Real-time free cortisol quantification among critically ill children

Jerry J. Zimmerman, Amy Donaldson, Ruth M. Barker, Kathleen L. Meert, Rick Harrison, Joseph A. Carcillo, Kanwaljeet J.S. Anand, Christopher J.L. Newth, John Berger, Douglas F. Willson, Rhona Jack, Carol Nicholson, J. Michael Dean

Research output: Contribution to journalArticlepeer-review

25 Scopus citations

Abstract

Objectives: Ascertainment of adrenal function assessing free rather that total cortisol may be beneficial for the diagnosis of critical illness-related cortisol insufficiency. We hypothesized that centrifugal ultrafiltration would provide timely free cortisol data that highly correlated with the gold standard, but logistically cumbersome, equilibrium dialysis technique when the free cortisol fractions were identically quantified by chemiluminescence immunoassay. We also hypothesized that free cortisol would correlate with illness severity in a large cohort of critically ill children. Design: Prospective, multi-institutional, observational cohort investigation. Setting: Seven pediatric intensive care units within the Eunice Kennedy Shriver National Institute of Child Health and Human Development Collaborative Pediatric Critical Care Research Network. Patients: One hundred sixty-five critically ill children across the spectrum of illness severity. Interventions: Blood sampling. Measurements and Main Results: Time to derive plasma free cortisol concentrations after centrifugal ultrafiltration or equilibrium dialysis fractionation with chemiluminescence immunoassay was approximately 2 vs. approximately 24 hrs, respectively. Using centrifugal ultrafiltration, mean plasma free cortisol was 4.1 ± 6.7 μg/dL (median, 1.6 μg/dL; range, 0.2- 43.6 μg/L), representing an average of 15.2 ± 9.4% of total cortisol. Nearly 60% of subjects exhibited free cortisol <2 and 30% <0.8 μg/dL, previously suggested threshold concentrations for defining critical illness-related cortisol insufficiency. Plasma-free cortisol concentrations comparing centrifugal ultrafiltration vs. equilibrium dialysis fractionation demonstrated a strong correlation (R2 = 0.97). For free cortisol <2 μg/dL, Bland-Altman analysis revealed minimal negative bias for the centrifugal ultrafiltration technique. Illness severity assessed by Pediatric Risk of Mortality III correlated moderately with free cortisol and percent total cortisol as free cortisol. Conclusions: Determination of centrifugal ultrafiltration fractionated free cortisol was fast and results correlated highly with equilibrium dialysis fractionated free cortisol. Many children exhibited free cortisol <2 and <0.8 μg/dL but did not demonstrate clinical evidence of critical illness-related cortisol insufficiency. This study ascertains that real-time free cortisol quantification is feasible to potentially help guide clinical decisionmaking for cortisol replacement therapy in the pediatric intensive care unit.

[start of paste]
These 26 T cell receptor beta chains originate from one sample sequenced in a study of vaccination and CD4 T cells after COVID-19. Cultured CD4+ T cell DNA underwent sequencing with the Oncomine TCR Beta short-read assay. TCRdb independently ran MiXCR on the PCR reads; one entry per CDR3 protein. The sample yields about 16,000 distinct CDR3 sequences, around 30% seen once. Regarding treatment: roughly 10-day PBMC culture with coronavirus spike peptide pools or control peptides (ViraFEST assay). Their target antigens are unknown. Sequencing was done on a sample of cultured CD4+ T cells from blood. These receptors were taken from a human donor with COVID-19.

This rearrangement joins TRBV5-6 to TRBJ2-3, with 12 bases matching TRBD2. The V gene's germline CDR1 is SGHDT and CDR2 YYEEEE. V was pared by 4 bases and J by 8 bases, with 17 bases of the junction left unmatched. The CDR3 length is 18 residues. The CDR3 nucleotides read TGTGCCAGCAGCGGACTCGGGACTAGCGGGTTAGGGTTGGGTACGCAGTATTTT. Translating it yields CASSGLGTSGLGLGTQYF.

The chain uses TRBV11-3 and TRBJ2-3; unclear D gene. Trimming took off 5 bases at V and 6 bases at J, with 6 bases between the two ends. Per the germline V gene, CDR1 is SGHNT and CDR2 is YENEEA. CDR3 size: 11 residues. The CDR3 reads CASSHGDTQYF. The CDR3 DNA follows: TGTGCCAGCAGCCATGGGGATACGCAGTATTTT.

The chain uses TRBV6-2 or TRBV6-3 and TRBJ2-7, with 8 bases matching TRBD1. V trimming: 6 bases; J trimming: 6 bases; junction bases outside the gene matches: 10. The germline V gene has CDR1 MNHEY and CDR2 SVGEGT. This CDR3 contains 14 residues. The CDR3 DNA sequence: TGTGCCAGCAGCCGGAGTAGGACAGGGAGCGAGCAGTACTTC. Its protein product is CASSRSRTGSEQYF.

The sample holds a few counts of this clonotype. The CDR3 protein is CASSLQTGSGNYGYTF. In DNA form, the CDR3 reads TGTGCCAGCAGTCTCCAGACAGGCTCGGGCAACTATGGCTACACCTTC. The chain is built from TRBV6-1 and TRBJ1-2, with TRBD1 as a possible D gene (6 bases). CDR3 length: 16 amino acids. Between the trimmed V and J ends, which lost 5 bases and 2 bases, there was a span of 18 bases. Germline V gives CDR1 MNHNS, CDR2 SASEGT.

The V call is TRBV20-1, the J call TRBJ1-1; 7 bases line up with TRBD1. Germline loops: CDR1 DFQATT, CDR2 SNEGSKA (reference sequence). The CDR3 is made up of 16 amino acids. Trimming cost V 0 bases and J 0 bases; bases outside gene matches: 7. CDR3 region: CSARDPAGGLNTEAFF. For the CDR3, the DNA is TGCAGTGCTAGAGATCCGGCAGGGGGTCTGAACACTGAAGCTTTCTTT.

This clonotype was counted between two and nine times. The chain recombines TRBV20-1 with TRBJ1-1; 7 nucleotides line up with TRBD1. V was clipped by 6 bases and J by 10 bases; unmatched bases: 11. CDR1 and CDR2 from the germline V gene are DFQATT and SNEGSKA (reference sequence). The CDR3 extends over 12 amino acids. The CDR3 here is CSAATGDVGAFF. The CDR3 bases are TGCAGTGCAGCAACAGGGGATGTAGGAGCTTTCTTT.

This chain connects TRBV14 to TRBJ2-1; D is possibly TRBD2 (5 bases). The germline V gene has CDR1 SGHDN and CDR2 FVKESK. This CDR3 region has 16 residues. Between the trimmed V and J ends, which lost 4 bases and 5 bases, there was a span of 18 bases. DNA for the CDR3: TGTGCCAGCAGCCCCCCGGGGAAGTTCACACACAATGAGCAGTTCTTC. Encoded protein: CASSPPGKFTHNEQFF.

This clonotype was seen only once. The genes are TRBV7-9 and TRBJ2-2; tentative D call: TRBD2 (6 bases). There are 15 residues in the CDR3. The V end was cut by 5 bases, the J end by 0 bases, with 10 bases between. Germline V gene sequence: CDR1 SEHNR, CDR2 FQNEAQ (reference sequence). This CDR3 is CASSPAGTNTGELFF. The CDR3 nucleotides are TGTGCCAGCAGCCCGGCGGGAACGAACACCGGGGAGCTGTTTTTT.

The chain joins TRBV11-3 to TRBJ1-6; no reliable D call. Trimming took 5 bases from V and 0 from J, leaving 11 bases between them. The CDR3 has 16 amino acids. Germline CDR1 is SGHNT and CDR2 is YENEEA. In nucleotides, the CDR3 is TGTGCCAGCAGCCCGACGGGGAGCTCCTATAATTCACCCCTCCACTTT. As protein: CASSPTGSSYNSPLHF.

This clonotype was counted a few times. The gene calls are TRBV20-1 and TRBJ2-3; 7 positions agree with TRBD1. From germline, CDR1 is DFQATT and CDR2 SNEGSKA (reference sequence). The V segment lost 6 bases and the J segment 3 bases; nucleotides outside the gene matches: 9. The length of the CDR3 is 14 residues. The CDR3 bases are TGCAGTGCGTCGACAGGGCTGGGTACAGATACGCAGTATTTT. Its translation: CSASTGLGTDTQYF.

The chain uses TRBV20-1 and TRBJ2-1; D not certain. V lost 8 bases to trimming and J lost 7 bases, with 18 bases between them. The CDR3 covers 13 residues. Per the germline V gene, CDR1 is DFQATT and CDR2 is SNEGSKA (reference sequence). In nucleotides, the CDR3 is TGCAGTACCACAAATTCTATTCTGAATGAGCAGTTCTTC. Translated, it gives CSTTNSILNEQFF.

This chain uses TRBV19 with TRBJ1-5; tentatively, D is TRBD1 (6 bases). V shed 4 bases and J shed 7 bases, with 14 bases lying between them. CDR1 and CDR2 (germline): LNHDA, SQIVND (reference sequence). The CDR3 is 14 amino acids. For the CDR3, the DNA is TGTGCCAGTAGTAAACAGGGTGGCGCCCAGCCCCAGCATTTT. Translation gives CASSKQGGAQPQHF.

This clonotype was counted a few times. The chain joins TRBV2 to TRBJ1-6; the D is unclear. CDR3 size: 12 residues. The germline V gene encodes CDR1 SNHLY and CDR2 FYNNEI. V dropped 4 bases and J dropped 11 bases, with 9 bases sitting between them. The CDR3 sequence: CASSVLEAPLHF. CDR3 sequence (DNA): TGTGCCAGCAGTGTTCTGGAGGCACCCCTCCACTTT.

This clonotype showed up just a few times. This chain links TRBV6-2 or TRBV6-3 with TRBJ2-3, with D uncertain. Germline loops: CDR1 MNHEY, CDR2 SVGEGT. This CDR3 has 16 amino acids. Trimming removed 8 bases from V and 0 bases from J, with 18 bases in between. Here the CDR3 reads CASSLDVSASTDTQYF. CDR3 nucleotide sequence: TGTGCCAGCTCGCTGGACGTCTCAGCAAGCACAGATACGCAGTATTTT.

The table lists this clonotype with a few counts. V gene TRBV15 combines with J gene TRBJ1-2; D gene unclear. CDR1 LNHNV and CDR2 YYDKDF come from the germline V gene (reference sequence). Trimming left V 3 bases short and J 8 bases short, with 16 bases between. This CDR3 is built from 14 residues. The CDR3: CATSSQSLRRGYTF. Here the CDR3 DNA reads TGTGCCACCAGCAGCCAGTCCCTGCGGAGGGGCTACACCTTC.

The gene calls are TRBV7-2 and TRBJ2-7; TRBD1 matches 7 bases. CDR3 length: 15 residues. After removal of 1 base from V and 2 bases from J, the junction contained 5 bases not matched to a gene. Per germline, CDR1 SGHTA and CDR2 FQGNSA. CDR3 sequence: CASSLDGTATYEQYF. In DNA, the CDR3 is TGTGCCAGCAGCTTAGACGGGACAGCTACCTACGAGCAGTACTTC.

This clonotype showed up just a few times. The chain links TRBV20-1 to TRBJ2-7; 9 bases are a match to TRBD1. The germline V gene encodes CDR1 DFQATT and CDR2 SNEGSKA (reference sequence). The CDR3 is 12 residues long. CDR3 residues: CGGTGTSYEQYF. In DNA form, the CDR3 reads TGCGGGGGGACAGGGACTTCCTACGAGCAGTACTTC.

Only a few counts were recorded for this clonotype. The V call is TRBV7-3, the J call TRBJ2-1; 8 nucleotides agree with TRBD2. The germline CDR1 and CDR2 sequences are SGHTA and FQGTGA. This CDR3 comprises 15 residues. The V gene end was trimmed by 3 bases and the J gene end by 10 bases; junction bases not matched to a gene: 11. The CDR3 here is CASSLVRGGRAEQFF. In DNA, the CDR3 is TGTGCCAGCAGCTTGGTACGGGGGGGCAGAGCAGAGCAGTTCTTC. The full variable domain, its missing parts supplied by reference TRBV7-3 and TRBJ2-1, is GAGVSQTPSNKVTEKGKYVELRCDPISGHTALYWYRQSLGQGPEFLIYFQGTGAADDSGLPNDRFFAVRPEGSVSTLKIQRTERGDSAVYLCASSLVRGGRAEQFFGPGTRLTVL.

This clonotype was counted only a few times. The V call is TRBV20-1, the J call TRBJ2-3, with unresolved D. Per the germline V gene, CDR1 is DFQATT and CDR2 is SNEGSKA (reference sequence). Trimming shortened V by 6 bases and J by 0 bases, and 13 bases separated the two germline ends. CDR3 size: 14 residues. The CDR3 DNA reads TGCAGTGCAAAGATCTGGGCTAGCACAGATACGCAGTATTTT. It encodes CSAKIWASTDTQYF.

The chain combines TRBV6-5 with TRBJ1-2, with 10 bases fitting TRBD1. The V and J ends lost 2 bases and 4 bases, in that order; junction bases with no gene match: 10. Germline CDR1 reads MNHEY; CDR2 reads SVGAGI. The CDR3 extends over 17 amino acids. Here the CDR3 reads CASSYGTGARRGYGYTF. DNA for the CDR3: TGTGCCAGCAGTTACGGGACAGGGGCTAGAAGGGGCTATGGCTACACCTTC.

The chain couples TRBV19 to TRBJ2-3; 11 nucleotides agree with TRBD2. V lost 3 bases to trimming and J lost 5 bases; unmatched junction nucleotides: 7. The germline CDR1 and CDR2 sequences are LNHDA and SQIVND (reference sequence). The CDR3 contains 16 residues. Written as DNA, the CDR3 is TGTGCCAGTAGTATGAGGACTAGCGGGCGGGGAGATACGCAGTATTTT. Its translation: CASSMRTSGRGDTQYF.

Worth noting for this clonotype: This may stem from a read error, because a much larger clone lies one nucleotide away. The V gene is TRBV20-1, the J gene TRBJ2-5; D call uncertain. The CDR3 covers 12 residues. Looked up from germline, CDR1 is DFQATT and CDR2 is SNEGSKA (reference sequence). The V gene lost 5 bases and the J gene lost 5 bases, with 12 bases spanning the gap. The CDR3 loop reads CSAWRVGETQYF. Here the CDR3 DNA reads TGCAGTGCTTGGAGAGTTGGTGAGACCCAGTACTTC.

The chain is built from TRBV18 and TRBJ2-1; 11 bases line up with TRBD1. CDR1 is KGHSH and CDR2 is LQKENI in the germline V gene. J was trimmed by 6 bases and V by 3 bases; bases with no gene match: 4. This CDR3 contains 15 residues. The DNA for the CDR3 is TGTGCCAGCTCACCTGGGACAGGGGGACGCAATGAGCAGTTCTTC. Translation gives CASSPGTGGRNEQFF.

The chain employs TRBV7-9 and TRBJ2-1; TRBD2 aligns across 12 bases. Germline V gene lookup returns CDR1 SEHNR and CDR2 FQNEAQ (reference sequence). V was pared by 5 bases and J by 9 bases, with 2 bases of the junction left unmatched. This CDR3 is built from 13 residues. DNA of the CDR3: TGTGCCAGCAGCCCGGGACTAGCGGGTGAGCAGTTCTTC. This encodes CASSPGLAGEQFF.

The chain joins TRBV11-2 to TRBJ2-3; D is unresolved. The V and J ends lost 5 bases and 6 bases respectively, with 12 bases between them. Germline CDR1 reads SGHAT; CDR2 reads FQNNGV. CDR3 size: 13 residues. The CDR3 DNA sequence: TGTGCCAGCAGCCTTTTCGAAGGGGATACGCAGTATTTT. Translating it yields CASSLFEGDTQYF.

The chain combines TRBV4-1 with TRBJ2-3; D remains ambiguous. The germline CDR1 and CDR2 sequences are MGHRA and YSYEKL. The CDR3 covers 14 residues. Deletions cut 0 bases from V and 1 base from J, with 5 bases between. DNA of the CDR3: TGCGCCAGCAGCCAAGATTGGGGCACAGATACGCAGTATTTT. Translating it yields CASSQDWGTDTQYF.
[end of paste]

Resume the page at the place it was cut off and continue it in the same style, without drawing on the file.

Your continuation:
Original languageEnglish
Pages (from-to)525-531
Number of pages7
JournalPediatric Critical Care Medicine
Volume12
Issue number5
DOIs
StatePublished - Sep 2011

Keywords

  • Adrenal insufficiency
  • Centrifugal ultrafiltration
  • Chemiluminescence immunoassay
  • Children
  • Cortisol
  • Critical illness
  • Critical illness related cortisol insufficiency (CIRCI)
  • Equilibrium dialysis
  • Free cortisol
  • Hydrocortisone
  • Radioimmunoassay
  • Relative adrenal insufficiency
  • Total cortisol

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